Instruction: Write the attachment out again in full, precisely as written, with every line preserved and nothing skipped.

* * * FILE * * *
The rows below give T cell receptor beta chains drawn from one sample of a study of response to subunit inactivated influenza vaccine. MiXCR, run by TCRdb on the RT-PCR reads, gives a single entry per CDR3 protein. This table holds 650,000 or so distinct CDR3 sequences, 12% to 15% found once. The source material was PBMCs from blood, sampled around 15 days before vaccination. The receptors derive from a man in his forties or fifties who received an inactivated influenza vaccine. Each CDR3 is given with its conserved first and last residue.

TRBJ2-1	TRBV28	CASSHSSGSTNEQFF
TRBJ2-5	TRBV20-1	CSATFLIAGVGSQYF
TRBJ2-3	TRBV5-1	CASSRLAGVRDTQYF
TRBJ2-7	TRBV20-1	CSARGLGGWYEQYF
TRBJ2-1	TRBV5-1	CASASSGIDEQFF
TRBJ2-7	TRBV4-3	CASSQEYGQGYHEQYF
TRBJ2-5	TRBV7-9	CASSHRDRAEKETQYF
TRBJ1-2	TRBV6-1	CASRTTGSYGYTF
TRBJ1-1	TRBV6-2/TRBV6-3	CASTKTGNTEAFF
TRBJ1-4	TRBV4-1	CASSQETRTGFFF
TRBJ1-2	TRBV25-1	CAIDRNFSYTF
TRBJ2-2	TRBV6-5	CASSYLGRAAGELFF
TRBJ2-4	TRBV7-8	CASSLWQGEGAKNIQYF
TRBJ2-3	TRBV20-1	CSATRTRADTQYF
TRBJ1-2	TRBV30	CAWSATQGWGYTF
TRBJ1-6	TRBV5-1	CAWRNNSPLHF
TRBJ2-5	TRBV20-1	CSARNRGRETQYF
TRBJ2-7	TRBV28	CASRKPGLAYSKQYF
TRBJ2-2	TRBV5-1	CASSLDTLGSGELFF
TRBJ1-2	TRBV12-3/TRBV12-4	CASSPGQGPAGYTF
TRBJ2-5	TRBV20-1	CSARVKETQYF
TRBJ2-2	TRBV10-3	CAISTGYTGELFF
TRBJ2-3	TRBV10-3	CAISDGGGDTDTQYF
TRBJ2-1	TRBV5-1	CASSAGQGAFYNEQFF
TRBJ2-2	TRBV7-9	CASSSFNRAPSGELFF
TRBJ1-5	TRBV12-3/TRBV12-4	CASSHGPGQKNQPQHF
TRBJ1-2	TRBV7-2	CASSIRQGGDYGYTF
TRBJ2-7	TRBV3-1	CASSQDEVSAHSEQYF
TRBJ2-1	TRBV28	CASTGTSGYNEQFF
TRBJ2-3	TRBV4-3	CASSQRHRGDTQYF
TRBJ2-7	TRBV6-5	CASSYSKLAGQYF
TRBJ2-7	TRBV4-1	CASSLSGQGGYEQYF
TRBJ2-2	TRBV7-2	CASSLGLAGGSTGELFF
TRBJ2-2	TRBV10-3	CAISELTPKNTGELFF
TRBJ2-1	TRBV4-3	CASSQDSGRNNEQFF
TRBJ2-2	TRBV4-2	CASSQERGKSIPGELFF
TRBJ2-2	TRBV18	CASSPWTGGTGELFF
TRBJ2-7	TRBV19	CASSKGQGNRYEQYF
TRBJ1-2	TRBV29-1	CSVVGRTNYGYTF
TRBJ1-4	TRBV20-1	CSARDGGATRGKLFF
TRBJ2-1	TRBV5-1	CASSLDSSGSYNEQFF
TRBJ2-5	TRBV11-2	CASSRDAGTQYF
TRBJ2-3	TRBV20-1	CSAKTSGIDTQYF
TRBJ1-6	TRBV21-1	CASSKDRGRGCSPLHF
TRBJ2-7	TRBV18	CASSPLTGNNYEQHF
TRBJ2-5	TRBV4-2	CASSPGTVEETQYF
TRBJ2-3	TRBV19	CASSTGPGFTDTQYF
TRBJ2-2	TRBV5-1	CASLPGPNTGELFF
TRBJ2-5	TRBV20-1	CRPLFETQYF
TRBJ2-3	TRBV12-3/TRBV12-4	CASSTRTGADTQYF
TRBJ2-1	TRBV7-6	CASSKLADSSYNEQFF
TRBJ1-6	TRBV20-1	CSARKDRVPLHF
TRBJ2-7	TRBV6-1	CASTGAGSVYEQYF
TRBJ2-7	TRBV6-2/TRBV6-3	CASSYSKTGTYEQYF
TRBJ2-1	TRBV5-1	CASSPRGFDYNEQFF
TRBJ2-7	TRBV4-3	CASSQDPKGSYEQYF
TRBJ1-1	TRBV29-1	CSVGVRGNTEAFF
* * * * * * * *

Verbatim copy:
The rows below give T cell receptor beta chains drawn from one sample of a study of response to subunit inactivated influenza vaccine. MiXCR, run by TCRdb on the RT-PCR reads, gives a single entry per CDR3 protein. This table holds 650,000 or so distinct CDR3 sequences, 12% to 15% found once. The source material was PBMCs from blood, sampled around 15 days before vaccination. The receptors derive from a man in his forties or fifties who received an inactivated influenza vaccine. Each CDR3 is given with its conserved first and last residue.

TRBJ2-1	TRBV28	CASSHSSGSTNEQFF
TRBJ2-5	TRBV20-1	CSATFLIAGVGSQYF
TRBJ2-3	TRBV5-1	CASSRLAGVRDTQYF
TRBJ2-7	TRBV20-1	CSARGLGGWYEQYF
TRBJ2-1	TRBV5-1	CASASSGIDEQFF
TRBJ2-7	TRBV4-3	CASSQEYGQGYHEQYF
TRBJ2-5	TRBV7-9	CASSHRDRAEKETQYF
TRBJ1-2	TRBV6-1	CASRTTGSYGYTF
TRBJ1-1	TRBV6-2/TRBV6-3	CASTKTGNTEAFF
TRBJ1-4	TRBV4-1	CASSQETRTGFFF
TRBJ1-2	TRBV25-1	CAIDRNFSYTF
TRBJ2-2	TRBV6-5	CASSYLGRAAGELFF
TRBJ2-4	TRBV7-8	CASSLWQGEGAKNIQYF
TRBJ2-3	TRBV20-1	CSATRTRADTQYF
TRBJ1-2	TRBV30	CAWSATQGWGYTF
TRBJ1-6	TRBV5-1	CAWRNNSPLHF
TRBJ2-5	TRBV20-1	CSARNRGRETQYF
TRBJ2-7	TRBV28	CASRKPGLAYSKQYF
TRBJ2-2	TRBV5-1	CASSLDTLGSGELFF
TRBJ1-2	TRBV12-3/TRBV12-4	CASSPGQGPAGYTF
TRBJ2-5	TRBV20-1	CSARVKETQYF
TRBJ2-2	TRBV10-3	CAISTGYTGELFF
TRBJ2-3	TRBV10-3	CAISDGGGDTDTQYF
TRBJ2-1	TRBV5-1	CASSAGQGAFYNEQFF
TRBJ2-2	TRBV7-9	CASSSFNRAPSGELFF
TRBJ1-5	TRBV12-3/TRBV12-4	CASSHGPGQKNQPQHF
TRBJ1-2	TRBV7-2	CASSIRQGGDYGYTF
TRBJ2-7	TRBV3-1	CASSQDEVSAHSEQYF
TRBJ2-1	TRBV28	CASTGTSGYNEQFF
TRBJ2-3	TRBV4-3	CASSQRHRGDTQYF
TRBJ2-7	TRBV6-5	CASSYSKLAGQYF
TRBJ2-7	TRBV4-1	CASSLSGQGGYEQYF
TRBJ2-2	TRBV7-2	CASSLGLAGGSTGELFF
TRBJ2-2	TRBV10-3	CAISELTPKNTGELFF
TRBJ2-1	TRBV4-3	CASSQDSGRNNEQFF
TRBJ2-2	TRBV4-2	CASSQERGKSIPGELFF
TRBJ2-2	TRBV18	CASSPWTGGTGELFF
TRBJ2-7	TRBV19	CASSKGQGNRYEQYF
TRBJ1-2	TRBV29-1	CSVVGRTNYGYTF
TRBJ1-4	TRBV20-1	CSARDGGATRGKLFF
TRBJ2-1	TRBV5-1	CASSLDSSGSYNEQFF
TRBJ2-5	TRBV11-2	CASSRDAGTQYF
TRBJ2-3	TRBV20-1	CSAKTSGIDTQYF
TRBJ1-6	TRBV21-1	CASSKDRGRGCSPLHF
TRBJ2-7	TRBV18	CASSPLTGNNYEQHF
TRBJ2-5	TRBV4-2	CASSPGTVEETQYF
TRBJ2-3	TRBV19	CASSTGPGFTDTQYF
TRBJ2-2	TRBV5-1	CASLPGPNTGELFF
TRBJ2-5	TRBV20-1	CRPLFETQYF
TRBJ2-3	TRBV12-3/TRBV12-4	CASSTRTGADTQYF
TRBJ2-1	TRBV7-6	CASSKLADSSYNEQFF
TRBJ1-6	TRBV20-1	CSARKDRVPLHF
TRBJ2-7	TRBV6-1	CASTGAGSVYEQYF
TRBJ2-7	TRBV6-2/TRBV6-3	CASSYSKTGTYEQYF
TRBJ2-1	TRBV5-1	CASSPRGFDYNEQFF
TRBJ2-7	TRBV4-3	CASSQDPKGSYEQYF
TRBJ1-1	TRBV29-1	CSVGVRGNTEAFF